Prevalence and characteristics of prisoners requiring end-of-life care: A prospective national survey

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Ensuring adequate end-of-life care for prisoners is a critical issue. In France, data investigating the impact of laws allowing release of seriously ill prisoners are lacking.


To assess the number and characteristics of prisoners requiring palliative care in French prisons.


A prospective, national survey collecting data over a 3-month period.


All healthcare units (n = 190) providing care for prisoners in France. The prison population was 66,698 during the study period. Data collection concerned prisoners requiring end-of-life care, that is, with serious, advanced, progressive, or terminal illness and life expectancy <1 year.


Estimated annual prevalence of ill prisoners requiring end-of-life care was 15.2 (confidence interval: 12.5–18.3) per 10,000 prisoners. The observed number of prisoners requiring palliative care (n = 50) was twice as high as the expected age- and sex-standardized number based on the general population and similar to the expected number among persons 10 years older in the free community. In all, 41 of 44 (93%) of identified ill prisoners were eligible for temporary or permanent compassionate release, according to their practitioner. Only 33 of 48 (68%) of ill prisoners requested suspension or reduction in their sentence on medical grounds; half (16/33) received a positive answer.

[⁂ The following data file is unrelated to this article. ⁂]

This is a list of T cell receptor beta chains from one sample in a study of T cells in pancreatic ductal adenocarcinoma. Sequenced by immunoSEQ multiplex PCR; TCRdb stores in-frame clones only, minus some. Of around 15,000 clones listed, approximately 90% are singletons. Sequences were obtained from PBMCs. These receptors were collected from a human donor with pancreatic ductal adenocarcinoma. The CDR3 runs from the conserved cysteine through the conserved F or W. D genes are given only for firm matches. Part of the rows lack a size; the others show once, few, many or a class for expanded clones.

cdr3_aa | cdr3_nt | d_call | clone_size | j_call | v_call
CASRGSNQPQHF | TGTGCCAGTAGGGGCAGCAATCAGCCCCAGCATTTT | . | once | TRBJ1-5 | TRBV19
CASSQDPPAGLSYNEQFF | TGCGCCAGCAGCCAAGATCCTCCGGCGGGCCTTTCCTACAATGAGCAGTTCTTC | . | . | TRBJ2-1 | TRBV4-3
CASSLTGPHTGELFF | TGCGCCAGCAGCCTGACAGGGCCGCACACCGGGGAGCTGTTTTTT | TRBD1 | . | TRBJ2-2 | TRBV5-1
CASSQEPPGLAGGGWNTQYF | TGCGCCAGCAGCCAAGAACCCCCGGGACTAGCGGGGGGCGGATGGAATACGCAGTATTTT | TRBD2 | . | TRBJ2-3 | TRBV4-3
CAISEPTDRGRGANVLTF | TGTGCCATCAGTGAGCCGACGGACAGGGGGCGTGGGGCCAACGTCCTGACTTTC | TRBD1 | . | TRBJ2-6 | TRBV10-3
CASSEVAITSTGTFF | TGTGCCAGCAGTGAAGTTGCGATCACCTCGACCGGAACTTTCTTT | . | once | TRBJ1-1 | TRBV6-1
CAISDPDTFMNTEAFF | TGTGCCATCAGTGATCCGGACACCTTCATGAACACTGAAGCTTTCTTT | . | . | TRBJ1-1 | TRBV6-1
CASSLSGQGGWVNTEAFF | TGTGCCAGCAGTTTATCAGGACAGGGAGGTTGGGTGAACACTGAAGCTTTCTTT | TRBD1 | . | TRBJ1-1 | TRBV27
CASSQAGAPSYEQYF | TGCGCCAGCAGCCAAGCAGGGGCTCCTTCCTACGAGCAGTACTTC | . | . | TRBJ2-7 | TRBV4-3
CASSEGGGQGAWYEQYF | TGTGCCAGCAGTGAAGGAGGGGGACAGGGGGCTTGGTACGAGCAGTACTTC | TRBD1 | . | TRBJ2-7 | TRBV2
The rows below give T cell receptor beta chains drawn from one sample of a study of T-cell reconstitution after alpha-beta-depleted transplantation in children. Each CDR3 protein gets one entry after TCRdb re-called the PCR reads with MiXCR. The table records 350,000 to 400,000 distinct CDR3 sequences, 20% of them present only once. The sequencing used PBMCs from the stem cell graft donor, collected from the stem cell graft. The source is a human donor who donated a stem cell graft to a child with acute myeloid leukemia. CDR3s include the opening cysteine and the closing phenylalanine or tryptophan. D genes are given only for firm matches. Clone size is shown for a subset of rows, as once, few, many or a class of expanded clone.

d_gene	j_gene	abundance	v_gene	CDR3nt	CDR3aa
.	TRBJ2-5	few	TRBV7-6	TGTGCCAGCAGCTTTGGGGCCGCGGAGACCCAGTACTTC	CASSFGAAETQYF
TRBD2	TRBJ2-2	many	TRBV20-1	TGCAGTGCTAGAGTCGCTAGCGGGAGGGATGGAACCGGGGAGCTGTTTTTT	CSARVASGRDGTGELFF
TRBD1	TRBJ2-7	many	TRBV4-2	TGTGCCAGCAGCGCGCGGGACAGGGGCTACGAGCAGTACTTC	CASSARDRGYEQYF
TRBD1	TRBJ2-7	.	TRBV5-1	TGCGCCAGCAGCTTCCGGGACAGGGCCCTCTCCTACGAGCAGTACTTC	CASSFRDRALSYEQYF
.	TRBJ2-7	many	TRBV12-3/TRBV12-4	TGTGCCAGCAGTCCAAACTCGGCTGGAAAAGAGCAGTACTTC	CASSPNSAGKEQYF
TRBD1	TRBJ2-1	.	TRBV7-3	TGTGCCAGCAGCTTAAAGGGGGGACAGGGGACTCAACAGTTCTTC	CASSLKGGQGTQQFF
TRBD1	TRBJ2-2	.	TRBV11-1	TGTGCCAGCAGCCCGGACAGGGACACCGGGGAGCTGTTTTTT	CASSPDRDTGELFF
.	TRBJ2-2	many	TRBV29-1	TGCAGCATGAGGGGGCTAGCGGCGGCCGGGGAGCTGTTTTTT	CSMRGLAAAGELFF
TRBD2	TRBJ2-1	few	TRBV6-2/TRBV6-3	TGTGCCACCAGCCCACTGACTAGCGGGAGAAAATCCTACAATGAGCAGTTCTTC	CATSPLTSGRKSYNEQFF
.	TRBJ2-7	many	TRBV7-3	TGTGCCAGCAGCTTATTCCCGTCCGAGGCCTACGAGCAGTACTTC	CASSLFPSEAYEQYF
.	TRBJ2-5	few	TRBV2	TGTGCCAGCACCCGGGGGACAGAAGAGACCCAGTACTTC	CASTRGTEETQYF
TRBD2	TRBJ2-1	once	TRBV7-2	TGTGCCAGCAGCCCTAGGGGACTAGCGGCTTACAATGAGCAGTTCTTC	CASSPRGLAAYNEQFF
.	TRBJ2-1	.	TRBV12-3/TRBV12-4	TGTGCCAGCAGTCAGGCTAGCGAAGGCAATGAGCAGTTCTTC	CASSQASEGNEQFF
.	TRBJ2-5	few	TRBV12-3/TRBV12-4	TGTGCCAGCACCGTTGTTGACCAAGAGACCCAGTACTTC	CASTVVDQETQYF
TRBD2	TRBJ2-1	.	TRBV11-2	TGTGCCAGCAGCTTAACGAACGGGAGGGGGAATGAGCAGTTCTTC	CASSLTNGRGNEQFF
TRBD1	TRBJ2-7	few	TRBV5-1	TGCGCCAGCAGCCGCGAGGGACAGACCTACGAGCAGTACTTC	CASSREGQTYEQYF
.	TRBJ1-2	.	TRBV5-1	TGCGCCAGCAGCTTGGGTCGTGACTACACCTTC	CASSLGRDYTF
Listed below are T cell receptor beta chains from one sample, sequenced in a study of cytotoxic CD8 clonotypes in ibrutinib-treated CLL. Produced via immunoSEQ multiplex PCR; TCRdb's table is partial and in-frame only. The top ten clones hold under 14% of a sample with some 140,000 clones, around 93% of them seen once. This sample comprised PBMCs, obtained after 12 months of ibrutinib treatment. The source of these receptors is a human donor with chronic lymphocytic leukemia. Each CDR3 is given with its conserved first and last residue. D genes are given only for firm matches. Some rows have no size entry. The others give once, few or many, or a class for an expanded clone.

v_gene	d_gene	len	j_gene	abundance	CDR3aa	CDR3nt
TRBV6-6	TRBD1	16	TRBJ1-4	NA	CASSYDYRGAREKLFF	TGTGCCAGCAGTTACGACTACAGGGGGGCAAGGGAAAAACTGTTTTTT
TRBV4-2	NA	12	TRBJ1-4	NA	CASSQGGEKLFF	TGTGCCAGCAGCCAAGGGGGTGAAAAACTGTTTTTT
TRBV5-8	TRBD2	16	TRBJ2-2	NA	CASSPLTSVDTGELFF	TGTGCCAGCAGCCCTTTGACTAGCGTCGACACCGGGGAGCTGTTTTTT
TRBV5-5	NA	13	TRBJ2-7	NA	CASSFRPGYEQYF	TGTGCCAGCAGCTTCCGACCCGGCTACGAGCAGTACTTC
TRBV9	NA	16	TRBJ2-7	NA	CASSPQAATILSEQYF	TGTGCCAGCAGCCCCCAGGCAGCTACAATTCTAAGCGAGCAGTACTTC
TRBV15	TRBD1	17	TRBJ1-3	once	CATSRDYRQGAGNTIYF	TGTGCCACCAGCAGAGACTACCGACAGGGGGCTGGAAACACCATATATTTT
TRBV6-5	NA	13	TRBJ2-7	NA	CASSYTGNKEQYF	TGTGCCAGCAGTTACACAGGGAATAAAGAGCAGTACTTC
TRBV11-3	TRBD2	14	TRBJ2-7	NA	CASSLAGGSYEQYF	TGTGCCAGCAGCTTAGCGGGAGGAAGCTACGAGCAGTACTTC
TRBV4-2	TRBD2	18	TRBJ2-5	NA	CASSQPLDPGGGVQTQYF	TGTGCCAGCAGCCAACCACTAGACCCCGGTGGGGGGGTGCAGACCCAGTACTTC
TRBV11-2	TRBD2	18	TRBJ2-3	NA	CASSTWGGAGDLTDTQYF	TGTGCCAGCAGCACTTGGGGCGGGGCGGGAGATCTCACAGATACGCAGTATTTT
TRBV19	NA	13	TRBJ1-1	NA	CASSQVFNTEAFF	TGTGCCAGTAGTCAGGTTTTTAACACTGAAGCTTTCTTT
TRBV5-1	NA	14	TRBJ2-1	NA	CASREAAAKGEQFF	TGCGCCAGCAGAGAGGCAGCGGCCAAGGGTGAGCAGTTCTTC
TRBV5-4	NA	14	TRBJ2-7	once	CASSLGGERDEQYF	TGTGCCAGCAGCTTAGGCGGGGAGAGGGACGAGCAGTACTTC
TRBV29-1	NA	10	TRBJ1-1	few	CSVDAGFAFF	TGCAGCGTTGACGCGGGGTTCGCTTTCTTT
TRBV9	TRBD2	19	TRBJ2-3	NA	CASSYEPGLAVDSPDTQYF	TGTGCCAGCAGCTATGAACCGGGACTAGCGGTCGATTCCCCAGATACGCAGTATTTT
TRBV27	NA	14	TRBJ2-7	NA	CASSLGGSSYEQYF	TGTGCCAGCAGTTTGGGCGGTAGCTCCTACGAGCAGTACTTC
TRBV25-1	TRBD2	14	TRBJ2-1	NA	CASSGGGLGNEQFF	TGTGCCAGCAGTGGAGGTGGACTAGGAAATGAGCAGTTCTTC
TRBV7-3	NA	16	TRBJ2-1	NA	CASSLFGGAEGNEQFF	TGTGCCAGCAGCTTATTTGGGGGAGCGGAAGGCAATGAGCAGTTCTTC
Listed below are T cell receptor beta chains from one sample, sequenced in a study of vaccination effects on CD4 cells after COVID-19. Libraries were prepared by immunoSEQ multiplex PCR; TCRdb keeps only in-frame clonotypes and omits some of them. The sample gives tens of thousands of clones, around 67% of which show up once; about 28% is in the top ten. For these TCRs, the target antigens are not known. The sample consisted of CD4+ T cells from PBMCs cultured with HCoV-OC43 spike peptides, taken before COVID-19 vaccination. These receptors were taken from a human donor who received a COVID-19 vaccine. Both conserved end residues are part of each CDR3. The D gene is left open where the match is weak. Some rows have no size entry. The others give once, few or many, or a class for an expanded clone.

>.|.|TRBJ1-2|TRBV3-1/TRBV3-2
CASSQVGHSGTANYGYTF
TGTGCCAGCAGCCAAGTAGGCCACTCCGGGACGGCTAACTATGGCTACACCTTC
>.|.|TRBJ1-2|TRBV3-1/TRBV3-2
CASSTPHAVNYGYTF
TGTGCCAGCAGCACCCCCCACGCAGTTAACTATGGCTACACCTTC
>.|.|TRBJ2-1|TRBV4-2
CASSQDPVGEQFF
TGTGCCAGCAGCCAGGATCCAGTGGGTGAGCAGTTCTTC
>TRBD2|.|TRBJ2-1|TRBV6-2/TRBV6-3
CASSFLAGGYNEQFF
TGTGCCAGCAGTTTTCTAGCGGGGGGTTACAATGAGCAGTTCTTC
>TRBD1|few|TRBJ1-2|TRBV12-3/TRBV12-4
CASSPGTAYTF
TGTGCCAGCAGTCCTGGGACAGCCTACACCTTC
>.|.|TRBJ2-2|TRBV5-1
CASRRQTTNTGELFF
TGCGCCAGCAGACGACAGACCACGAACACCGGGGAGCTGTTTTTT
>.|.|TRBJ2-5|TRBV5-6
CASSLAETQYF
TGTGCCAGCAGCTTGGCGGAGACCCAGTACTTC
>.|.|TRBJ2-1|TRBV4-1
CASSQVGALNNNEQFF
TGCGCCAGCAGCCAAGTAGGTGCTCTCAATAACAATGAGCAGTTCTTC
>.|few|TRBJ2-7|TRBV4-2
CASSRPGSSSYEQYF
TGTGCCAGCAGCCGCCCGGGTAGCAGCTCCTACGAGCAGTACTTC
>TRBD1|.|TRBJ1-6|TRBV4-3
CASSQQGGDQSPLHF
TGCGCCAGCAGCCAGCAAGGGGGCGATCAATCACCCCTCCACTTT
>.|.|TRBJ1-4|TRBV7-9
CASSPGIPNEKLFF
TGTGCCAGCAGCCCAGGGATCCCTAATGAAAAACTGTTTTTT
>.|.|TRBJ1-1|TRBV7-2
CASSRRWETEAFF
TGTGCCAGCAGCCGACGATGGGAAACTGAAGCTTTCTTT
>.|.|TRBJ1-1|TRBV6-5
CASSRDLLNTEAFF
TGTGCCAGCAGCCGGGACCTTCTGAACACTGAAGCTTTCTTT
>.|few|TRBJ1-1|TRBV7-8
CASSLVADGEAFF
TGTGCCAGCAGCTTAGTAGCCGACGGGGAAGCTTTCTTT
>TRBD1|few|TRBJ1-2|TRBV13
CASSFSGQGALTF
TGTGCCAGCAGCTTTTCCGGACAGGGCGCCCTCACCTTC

The proportion of prisoners requiring palliative care is higher than expected in the general population. The general frailty and co-existing conditions of prisoners before incarceration and the acceleration of these phenomena in prison could explain this increase in end-of-life situations among prisoners.

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